Nintendo has once again brought one of its past console’s beloved exclusives to Switch with great effect, offering enhancements in the form of small visual tweaks and wonderful new mechanics.
- Delightful platforming across eight distinct worlds
- Plays great in both docked and portable mode
- Toadette and the Super Crown are great new additions
- Little reason for familiar players to revisit
- Lacks the sheer imagination of Super Mario Odyssey
- Review Price: £44.99
- Platform: Nintendo Switch
- Genre: Platforming
- Developer: Nintendo
- Release Date: January 11, 2019
New Super Mario Bros. U Deluxe is the next in a long line of ports that improve upon the original release with new enhancements and features that, while hardly game-changing, provide ample reason for a second, or – for many – a first visit.
Deluxe is just that, refining the original package in minimal ways while introducing new power-ups that will make weaker players and newcomers feel more welcome than ever. Granted, it’s a relatively pedestrian 2D affair for the seasoned plumber, but enjoyable enough that it definitely deserves a spot on Nintendo’s hybrid console.
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If you’ve experienced any of Mario’s adventures in the past 20 years, you’ll know exactly what happens in the opening moments of New Super Mario Bros. U Deluxe. Mario and friends are tucking into a lovely dinner right before Bowser comes along and throws another tantrum, taking over the Mushroom Kingdom in the process.
And of course, the Princess has been taken custody as you’re hurled across to the other side of Mario’s homeland. If they aren’t head over heels for each other by now I’d be very surprised, especially since all of the Koopa Kids can be found across the game’s worlds ready and waiting to challenge you.
So, off you trot across an adventure spanning eight worlds, all of which are brought to life with lovingly creative designs. You could be venturing through a delicious desert made up of pudding or precariously hopping across a poisonous swamp. They all fit perfectly in the Mario aesthetic, and seasoned players will find plentiful secrets beyond them once penetrating the endgame.
It’s worth noting that if you played the original Wii U release or even its spin-off, New Super Luigi U, there’s very little here to encourage a second visit. One of the major new additions is Toadette, a new player character who also comes with her own bespoke power-up.
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Having spawned the infamous Bowsette trend earlier last year, Toadette can collect a new ‘Super Crown’ power-up that transforms her into an adorable princess known as Peachette. Sporting a fabulous pink dress, this character possesses similar gameplay elements to Peach or Daisy. With a touch of the shoulder button she’ll twirl upward into the air, reaching platforms that would previously require a bit of finesse. She also doesn’t fall into pits as easily, which can be a godsend.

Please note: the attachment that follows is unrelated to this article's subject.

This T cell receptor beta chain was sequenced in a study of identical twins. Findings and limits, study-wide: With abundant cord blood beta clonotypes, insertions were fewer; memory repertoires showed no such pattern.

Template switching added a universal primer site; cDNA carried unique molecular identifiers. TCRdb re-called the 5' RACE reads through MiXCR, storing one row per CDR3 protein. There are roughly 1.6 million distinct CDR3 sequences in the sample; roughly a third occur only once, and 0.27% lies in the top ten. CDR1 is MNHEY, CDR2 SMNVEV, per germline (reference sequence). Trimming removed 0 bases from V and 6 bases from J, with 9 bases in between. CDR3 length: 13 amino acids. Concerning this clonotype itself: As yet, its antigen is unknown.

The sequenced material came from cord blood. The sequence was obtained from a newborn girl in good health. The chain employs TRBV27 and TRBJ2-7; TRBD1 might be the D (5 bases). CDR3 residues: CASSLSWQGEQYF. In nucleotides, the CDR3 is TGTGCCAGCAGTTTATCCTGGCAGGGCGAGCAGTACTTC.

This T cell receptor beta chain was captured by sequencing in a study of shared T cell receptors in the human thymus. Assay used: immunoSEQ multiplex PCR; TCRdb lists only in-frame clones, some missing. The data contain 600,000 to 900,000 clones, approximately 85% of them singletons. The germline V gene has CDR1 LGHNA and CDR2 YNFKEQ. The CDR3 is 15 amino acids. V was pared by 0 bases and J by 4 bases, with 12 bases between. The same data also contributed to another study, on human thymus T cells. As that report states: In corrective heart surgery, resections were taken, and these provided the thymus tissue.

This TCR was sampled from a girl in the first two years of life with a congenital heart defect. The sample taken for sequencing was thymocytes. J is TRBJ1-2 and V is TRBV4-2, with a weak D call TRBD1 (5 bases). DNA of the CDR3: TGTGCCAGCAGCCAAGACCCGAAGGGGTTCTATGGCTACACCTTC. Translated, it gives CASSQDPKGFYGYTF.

This isn’t a knock against Peachette in the slightest, but she is certainly designed for newcomers who want to experience Deluxe and everything it has to offer without bumping into any permanent obstacles. I’m unashamedly terrible at 2D Mario titles, so won’t deny that I enjoyed hoovering up collectibles like no tomorrow once the crown adorned my fungal noggin.
Even without the aforementioned Super Crown in your possession, Toadette remains a force to be reckoned with. Her swimming abilities are enhanced while you’re given additional time to complete levels. Blessed with the Very Easy difficulty, this is the perfect selection for players hoping to breeze through untouched.
Obviously, there’s still challenge to be had, and the likes of Mario, Luigi and boring old regular Toad can be selected with more robust difficulty settings. No matter which you select, Deluxe is an absolute blast from start to finish. However, it’s unremarkable and failed to break new ground in 2012, and the same applies here.
Fancy new items aside, New Super Mario Bros. U Deluxe simply doesn’t live up to Super Mario Odyssey, a masterful platformer that occupies the same platform. Now, you could argue that 2D and 3D platformers are different beasts altogether, but the creative disparity is impossible to ignore. Deluxe is simply in a lower league.
That’s not to say it isn’t fun, since it most definitely is. Teaming up with friends to tackle stages together is a manic delight as you dash after coins and jump atop awaiting enemies. Levels are designed in such a way that you’re always on your toes for hidden secrets and collectibles. Nabbit is also present, a cheeky critter encouraging you to revisit old haunts for extra collectibles.
After conquering Bowser’s Castle, you’ll unlock a post-game requiring you to collect coins and items in absurdly hard stages across all eight worlds. It’s a fitting surprise for completionists, and many challenges are also available from the main menu for those seeking a satisfying victory from the offset.
Outside of the main campaign you have extra multiplayer modes such as Coin Battle, where you compete with friends to collect as many shiny things as possible. It’s chaotic and enjoyable in short bursts, yet lacks the substance of other modes.
New Super Mario Bros. Deluxe doesn’t offer a lot for those who enjoyed the original on Wii U, but that doesn’t really matter when you consider how many people actually had one of those things.
Nintendo has once again brought one of its past console’s beloved exclusives to Switch with great effect, offering enhancements in the form of small visual tweaks and neat new mechanics.
Peachette is a novel new addition, and having both the vanilla experience and New Super Luigi Bros in a single package is a treat, offering hours of content for even the most hardened platformer fans.
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